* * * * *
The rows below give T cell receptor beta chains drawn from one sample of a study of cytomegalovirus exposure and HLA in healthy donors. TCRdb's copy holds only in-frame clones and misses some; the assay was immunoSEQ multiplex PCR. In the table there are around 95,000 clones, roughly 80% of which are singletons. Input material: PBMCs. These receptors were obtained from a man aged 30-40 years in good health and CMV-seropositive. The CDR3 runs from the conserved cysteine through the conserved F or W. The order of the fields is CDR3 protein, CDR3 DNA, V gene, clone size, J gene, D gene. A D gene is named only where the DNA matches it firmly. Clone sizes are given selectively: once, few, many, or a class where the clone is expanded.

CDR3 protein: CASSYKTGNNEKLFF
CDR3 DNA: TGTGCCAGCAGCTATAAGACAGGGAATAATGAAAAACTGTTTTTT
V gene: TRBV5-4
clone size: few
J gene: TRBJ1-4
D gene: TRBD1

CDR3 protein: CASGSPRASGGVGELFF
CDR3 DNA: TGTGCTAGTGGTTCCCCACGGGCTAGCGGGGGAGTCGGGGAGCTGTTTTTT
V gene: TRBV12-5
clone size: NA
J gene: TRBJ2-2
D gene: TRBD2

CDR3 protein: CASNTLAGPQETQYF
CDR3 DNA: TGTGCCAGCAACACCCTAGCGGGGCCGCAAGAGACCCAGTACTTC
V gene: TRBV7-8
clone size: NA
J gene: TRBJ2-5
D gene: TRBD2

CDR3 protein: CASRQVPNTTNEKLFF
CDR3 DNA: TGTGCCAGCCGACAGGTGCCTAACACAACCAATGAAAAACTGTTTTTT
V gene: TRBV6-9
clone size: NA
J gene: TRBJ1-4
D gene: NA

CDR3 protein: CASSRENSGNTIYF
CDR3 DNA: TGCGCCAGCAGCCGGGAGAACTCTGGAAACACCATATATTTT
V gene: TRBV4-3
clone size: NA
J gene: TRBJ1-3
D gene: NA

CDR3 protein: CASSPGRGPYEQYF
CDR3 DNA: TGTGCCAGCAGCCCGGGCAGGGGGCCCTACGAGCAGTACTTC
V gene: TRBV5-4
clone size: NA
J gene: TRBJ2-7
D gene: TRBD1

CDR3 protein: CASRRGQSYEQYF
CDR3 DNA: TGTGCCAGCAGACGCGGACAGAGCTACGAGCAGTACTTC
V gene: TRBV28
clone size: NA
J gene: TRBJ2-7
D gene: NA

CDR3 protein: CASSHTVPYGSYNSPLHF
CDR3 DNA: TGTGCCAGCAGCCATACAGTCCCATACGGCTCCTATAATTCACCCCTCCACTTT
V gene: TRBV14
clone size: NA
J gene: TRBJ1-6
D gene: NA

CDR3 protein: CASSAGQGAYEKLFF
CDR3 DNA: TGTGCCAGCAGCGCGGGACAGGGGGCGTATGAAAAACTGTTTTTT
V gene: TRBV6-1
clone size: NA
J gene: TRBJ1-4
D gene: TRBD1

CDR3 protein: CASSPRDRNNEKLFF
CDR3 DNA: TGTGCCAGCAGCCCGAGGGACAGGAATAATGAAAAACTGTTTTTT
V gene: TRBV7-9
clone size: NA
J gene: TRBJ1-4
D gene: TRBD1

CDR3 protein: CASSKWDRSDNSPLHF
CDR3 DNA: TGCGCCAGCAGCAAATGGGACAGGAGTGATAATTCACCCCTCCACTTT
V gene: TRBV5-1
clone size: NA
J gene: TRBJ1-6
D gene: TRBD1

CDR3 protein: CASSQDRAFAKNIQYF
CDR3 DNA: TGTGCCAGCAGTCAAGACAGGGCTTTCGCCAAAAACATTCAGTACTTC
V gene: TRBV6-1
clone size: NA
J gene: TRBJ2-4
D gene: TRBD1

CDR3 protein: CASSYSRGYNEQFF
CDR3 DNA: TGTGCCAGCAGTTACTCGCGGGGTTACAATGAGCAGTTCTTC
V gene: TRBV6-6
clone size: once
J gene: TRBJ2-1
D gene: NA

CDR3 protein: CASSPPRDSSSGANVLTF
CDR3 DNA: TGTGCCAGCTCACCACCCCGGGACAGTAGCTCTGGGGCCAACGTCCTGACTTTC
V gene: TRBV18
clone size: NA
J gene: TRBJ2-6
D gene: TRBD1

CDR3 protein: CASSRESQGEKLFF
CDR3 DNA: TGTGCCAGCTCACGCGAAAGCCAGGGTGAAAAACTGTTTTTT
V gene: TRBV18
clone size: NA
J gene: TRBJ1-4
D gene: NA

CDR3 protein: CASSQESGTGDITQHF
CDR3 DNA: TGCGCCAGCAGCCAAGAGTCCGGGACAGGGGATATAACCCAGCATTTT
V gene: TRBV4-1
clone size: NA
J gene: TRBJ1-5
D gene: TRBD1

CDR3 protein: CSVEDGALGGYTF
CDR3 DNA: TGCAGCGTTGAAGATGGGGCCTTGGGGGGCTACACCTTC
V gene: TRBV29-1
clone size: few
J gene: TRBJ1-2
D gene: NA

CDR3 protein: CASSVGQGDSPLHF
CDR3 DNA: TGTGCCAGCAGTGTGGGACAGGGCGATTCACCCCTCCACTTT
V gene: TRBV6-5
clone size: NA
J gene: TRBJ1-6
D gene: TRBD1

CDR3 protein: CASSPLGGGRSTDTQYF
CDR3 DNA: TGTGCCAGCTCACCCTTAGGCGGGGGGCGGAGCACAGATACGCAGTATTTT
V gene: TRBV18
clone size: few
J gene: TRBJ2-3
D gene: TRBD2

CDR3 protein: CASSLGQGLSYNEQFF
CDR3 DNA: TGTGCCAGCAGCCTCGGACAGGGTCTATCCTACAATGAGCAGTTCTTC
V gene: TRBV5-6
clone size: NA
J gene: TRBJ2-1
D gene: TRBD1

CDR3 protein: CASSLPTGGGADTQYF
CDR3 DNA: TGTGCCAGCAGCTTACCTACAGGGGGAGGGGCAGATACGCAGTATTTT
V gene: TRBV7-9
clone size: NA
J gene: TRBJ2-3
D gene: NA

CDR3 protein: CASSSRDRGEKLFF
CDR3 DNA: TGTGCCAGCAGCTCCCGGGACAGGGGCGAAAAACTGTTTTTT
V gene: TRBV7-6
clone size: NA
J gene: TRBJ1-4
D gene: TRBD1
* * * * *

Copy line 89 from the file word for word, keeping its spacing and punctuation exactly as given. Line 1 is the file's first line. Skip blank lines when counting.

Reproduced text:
clone size: NA